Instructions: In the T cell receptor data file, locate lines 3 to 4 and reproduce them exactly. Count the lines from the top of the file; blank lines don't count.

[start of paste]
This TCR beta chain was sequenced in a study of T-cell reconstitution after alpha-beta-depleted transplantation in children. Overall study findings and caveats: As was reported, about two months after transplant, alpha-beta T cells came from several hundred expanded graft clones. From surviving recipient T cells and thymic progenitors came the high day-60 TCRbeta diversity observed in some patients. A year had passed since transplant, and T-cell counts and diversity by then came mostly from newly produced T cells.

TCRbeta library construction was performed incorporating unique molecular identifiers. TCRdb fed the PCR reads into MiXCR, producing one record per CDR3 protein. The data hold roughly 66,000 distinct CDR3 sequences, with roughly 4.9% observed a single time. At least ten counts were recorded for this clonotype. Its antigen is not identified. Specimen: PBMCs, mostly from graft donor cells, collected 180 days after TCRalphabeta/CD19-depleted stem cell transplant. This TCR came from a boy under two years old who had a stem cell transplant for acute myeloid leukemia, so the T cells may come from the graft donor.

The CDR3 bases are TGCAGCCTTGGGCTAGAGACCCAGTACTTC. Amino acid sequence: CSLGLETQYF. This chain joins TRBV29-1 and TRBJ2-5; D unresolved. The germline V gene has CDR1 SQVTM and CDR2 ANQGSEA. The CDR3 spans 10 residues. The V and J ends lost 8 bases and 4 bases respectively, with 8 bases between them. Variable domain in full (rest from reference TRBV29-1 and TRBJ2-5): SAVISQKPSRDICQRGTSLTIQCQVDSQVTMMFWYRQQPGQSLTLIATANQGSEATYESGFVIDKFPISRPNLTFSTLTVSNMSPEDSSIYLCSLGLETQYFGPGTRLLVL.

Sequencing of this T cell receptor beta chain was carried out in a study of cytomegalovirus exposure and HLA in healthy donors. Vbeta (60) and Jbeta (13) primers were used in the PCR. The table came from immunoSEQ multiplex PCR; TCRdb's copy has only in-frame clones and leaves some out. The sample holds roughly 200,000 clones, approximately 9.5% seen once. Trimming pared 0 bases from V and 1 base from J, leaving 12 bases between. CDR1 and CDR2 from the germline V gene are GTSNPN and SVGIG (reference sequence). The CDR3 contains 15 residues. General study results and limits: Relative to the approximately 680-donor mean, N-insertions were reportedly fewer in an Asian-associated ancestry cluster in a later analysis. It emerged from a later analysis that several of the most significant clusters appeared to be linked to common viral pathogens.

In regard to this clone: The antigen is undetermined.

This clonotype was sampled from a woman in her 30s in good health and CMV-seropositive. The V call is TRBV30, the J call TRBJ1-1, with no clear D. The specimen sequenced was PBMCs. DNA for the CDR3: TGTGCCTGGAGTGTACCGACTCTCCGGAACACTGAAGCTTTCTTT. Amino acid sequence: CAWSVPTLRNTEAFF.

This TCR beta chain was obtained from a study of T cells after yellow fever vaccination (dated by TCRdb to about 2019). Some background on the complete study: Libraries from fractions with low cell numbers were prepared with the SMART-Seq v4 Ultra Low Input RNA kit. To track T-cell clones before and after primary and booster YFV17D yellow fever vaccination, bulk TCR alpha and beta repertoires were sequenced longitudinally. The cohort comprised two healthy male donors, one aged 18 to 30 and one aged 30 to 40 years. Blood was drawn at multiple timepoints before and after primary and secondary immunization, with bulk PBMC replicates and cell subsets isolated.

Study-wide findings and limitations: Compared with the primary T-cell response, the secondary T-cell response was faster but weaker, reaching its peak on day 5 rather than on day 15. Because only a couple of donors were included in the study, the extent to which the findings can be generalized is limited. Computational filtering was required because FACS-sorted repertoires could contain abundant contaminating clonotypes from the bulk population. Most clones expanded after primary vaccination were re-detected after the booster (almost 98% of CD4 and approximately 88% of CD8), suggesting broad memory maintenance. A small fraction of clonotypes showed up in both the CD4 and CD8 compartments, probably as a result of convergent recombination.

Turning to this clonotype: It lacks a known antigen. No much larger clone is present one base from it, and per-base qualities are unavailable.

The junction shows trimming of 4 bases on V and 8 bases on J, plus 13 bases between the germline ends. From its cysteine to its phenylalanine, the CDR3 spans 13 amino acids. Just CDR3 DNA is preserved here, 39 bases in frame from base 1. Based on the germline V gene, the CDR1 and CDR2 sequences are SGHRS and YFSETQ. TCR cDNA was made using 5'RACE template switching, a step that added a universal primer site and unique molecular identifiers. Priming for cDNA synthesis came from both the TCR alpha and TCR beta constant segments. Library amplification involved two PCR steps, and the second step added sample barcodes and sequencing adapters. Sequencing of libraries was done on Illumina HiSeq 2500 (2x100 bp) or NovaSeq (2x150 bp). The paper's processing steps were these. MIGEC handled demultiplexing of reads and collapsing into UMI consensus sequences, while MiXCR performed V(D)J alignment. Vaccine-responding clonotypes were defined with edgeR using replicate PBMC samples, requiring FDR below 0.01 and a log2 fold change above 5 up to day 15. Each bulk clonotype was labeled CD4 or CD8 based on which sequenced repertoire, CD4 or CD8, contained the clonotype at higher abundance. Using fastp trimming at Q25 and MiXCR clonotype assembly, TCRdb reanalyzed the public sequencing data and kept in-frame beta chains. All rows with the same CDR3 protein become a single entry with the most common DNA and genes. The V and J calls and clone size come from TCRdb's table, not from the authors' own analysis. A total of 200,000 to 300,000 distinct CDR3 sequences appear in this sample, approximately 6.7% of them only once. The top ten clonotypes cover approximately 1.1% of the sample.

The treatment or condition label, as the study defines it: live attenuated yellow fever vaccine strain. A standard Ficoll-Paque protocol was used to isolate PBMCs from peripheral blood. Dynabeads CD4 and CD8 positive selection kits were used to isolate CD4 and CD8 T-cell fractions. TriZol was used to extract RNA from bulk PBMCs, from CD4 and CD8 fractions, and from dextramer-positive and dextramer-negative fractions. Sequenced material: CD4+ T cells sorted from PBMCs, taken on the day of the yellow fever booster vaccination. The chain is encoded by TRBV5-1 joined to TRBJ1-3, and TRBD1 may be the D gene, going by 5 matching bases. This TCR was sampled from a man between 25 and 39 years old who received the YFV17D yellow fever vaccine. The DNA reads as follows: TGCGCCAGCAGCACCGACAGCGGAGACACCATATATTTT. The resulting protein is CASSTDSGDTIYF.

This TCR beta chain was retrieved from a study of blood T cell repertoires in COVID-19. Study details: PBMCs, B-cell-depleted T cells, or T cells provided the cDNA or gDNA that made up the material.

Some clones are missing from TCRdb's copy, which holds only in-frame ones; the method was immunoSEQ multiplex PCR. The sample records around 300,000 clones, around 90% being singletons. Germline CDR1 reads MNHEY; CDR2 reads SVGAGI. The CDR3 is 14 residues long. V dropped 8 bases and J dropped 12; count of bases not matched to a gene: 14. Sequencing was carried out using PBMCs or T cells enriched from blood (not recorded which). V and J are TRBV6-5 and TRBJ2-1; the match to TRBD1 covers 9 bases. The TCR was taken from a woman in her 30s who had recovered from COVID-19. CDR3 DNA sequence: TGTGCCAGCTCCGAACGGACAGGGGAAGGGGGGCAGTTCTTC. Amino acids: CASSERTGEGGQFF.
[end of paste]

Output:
The CDR3 bases are TGCAGCCTTGGGCTAGAGACCCAGTACTTC. Amino acid sequence: CSLGLETQYF. This chain joins TRBV29-1 and TRBJ2-5; D unresolved. The germline V gene has CDR1 SQVTM and CDR2 ANQGSEA. The CDR3 spans 10 residues. The V and J ends lost 8 bases and 4 bases respectively, with 8 bases between them. Variable domain in full (rest from reference TRBV29-1 and TRBJ2-5): SAVISQKPSRDICQRGTSLTIQCQVDSQVTMMFWYRQQPGQSLTLIATANQGSEATYESGFVIDKFPISRPNLTFSTLTVSNMSPEDSSIYLCSLGLETQYFGPGTRLLVL.

Sequencing of this T cell receptor beta chain was carried out in a study of cytomegalovirus exposure and HLA in healthy donors. Vbeta (60) and Jbeta (13) primers were used in the PCR. The table came from immunoSEQ multiplex PCR; TCRdb's copy has only in-frame clones and leaves some out. The sample holds roughly 200,000 clones, approximately 9.5% seen once. Trimming pared 0 bases from V and 1 base from J, leaving 12 bases between. CDR1 and CDR2 from the germline V gene are GTSNPN and SVGIG (reference sequence). The CDR3 contains 15 residues. General study results and limits: Relative to the approximately 680-donor mean, N-insertions were reportedly fewer in an Asian-associated ancestry cluster in a later analysis. It emerged from a later analysis that several of the most significant clusters appeared to be linked to common viral pathogens.